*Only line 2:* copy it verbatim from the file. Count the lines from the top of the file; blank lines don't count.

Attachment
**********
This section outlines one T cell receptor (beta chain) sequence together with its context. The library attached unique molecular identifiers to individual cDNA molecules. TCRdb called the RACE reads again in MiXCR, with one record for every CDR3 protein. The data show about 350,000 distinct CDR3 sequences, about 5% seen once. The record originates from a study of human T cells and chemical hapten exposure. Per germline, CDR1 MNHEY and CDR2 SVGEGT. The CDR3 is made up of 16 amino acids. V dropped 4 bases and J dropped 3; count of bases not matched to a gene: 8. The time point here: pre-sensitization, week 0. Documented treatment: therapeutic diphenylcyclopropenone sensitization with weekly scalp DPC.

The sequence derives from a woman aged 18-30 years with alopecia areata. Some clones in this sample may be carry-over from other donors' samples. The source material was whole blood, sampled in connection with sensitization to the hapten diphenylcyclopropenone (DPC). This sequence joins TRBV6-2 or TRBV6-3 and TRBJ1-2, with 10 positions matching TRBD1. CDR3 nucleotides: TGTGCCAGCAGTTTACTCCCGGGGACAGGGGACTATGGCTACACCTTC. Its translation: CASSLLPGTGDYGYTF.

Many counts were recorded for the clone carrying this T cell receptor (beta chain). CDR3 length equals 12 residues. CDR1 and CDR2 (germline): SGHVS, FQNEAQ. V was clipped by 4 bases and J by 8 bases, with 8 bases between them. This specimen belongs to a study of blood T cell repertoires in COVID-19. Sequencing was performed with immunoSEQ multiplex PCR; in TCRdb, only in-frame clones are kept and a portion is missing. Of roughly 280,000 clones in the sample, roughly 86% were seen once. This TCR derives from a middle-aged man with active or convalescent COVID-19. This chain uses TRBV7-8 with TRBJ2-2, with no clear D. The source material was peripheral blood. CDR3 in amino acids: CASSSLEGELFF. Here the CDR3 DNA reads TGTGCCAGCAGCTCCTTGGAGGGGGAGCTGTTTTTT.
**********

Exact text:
The sequence derives from a woman aged 18-30 years with alopecia areata. Some clones in this sample may be carry-over from other donors' samples. The source material was whole blood, sampled in connection with sensitization to the hapten diphenylcyclopropenone (DPC). This sequence joins TRBV6-2 or TRBV6-3 and TRBJ1-2, with 10 positions matching TRBD1. CDR3 nucleotides: TGTGCCAGCAGTTTACTCCCGGGGACAGGGGACTATGGCTACACCTTC. Its translation: CASSLLPGTGDYGYTF.